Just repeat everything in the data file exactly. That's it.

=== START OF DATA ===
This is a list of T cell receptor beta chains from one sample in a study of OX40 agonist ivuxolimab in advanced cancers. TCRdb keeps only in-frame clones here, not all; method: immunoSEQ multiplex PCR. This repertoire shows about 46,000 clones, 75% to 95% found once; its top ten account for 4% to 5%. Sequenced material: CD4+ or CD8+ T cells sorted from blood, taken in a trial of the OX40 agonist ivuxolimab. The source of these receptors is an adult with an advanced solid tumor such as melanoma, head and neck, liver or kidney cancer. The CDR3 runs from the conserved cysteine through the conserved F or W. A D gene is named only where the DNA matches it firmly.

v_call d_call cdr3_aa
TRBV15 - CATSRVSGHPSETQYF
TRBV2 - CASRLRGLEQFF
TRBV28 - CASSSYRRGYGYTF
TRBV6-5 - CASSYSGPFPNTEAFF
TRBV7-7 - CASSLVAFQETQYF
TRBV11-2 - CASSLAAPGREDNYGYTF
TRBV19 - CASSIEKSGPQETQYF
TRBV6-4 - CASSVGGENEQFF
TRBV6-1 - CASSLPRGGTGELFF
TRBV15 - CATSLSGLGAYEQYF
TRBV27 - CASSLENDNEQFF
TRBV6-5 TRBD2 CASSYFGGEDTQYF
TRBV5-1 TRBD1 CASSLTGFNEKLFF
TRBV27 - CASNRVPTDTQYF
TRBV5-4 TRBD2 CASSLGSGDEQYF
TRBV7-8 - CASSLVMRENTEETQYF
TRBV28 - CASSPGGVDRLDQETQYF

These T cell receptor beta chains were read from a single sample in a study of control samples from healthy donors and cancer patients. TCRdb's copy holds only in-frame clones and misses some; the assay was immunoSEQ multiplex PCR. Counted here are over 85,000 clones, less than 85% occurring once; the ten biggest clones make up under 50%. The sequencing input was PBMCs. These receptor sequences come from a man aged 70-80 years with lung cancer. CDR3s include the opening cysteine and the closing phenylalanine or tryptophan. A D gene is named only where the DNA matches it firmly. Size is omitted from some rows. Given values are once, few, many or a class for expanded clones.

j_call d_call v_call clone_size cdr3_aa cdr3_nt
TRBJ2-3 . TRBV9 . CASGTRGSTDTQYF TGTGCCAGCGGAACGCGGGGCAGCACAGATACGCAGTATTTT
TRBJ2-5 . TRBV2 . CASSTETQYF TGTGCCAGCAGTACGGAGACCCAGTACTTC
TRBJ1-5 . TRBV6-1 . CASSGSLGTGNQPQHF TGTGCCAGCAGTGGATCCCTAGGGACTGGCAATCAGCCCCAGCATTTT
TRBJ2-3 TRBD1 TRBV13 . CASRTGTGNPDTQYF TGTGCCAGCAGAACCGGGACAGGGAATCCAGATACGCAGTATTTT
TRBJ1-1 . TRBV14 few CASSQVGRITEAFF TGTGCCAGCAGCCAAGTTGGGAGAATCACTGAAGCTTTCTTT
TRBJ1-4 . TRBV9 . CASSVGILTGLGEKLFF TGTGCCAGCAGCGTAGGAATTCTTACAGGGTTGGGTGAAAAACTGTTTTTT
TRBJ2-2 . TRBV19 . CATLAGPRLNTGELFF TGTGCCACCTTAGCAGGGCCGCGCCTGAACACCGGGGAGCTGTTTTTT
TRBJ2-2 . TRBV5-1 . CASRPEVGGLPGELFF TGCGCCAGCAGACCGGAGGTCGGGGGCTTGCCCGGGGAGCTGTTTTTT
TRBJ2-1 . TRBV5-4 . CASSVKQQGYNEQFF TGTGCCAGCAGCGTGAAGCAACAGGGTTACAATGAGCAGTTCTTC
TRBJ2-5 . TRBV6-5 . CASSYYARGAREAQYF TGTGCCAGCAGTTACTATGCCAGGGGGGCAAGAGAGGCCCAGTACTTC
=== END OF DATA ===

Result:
This is a list of T cell receptor beta chains from one sample in a study of OX40 agonist ivuxolimab in advanced cancers. TCRdb keeps only in-frame clones here, not all; method: immunoSEQ multiplex PCR. This repertoire shows about 46,000 clones, 75% to 95% found once; its top ten account for 4% to 5%. Sequenced material: CD4+ or CD8+ T cells sorted from blood, taken in a trial of the OX40 agonist ivuxolimab. The source of these receptors is an adult with an advanced solid tumor such as melanoma, head and neck, liver or kidney cancer. The CDR3 runs from the conserved cysteine through the conserved F or W. A D gene is named only where the DNA matches it firmly.

v_call d_call cdr3_aa
TRBV15 - CATSRVSGHPSETQYF
TRBV2 - CASRLRGLEQFF
TRBV28 - CASSSYRRGYGYTF
TRBV6-5 - CASSYSGPFPNTEAFF
TRBV7-7 - CASSLVAFQETQYF
TRBV11-2 - CASSLAAPGREDNYGYTF
TRBV19 - CASSIEKSGPQETQYF
TRBV6-4 - CASSVGGENEQFF
TRBV6-1 - CASSLPRGGTGELFF
TRBV15 - CATSLSGLGAYEQYF
TRBV27 - CASSLENDNEQFF
TRBV6-5 TRBD2 CASSYFGGEDTQYF
TRBV5-1 TRBD1 CASSLTGFNEKLFF
TRBV27 - CASNRVPTDTQYF
TRBV5-4 TRBD2 CASSLGSGDEQYF
TRBV7-8 - CASSLVMRENTEETQYF
TRBV28 - CASSPGGVDRLDQETQYF

These T cell receptor beta chains were read from a single sample in a study of control samples from healthy donors and cancer patients. TCRdb's copy holds only in-frame clones and misses some; the assay was immunoSEQ multiplex PCR. Counted here are over 85,000 clones, less than 85% occurring once; the ten biggest clones make up under 50%. The sequencing input was PBMCs. These receptor sequences come from a man aged 70-80 years with lung cancer. CDR3s include the opening cysteine and the closing phenylalanine or tryptophan. A D gene is named only where the DNA matches it firmly. Size is omitted from some rows. Given values are once, few, many or a class for expanded clones.

j_call d_call v_call clone_size cdr3_aa cdr3_nt
TRBJ2-3 . TRBV9 . CASGTRGSTDTQYF TGTGCCAGCGGAACGCGGGGCAGCACAGATACGCAGTATTTT
TRBJ2-5 . TRBV2 . CASSTETQYF TGTGCCAGCAGTACGGAGACCCAGTACTTC
TRBJ1-5 . TRBV6-1 . CASSGSLGTGNQPQHF TGTGCCAGCAGTGGATCCCTAGGGACTGGCAATCAGCCCCAGCATTTT
TRBJ2-3 TRBD1 TRBV13 . CASRTGTGNPDTQYF TGTGCCAGCAGAACCGGGACAGGGAATCCAGATACGCAGTATTTT
TRBJ1-1 . TRBV14 few CASSQVGRITEAFF TGTGCCAGCAGCCAAGTTGGGAGAATCACTGAAGCTTTCTTT
TRBJ1-4 . TRBV9 . CASSVGILTGLGEKLFF TGTGCCAGCAGCGTAGGAATTCTTACAGGGTTGGGTGAAAAACTGTTTTTT
TRBJ2-2 . TRBV19 . CATLAGPRLNTGELFF TGTGCCACCTTAGCAGGGCCGCGCCTGAACACCGGGGAGCTGTTTTTT
TRBJ2-2 . TRBV5-1 . CASRPEVGGLPGELFF TGCGCCAGCAGACCGGAGGTCGGGGGCTTGCCCGGGGAGCTGTTTTTT
TRBJ2-1 . TRBV5-4 . CASSVKQQGYNEQFF TGTGCCAGCAGCGTGAAGCAACAGGGTTACAATGAGCAGTTCTTC
TRBJ2-5 . TRBV6-5 . CASSYYARGAREAQYF TGTGCCAGCAGTTACTATGCCAGGGGGGCAAGAGAGGCCCAGTACTTC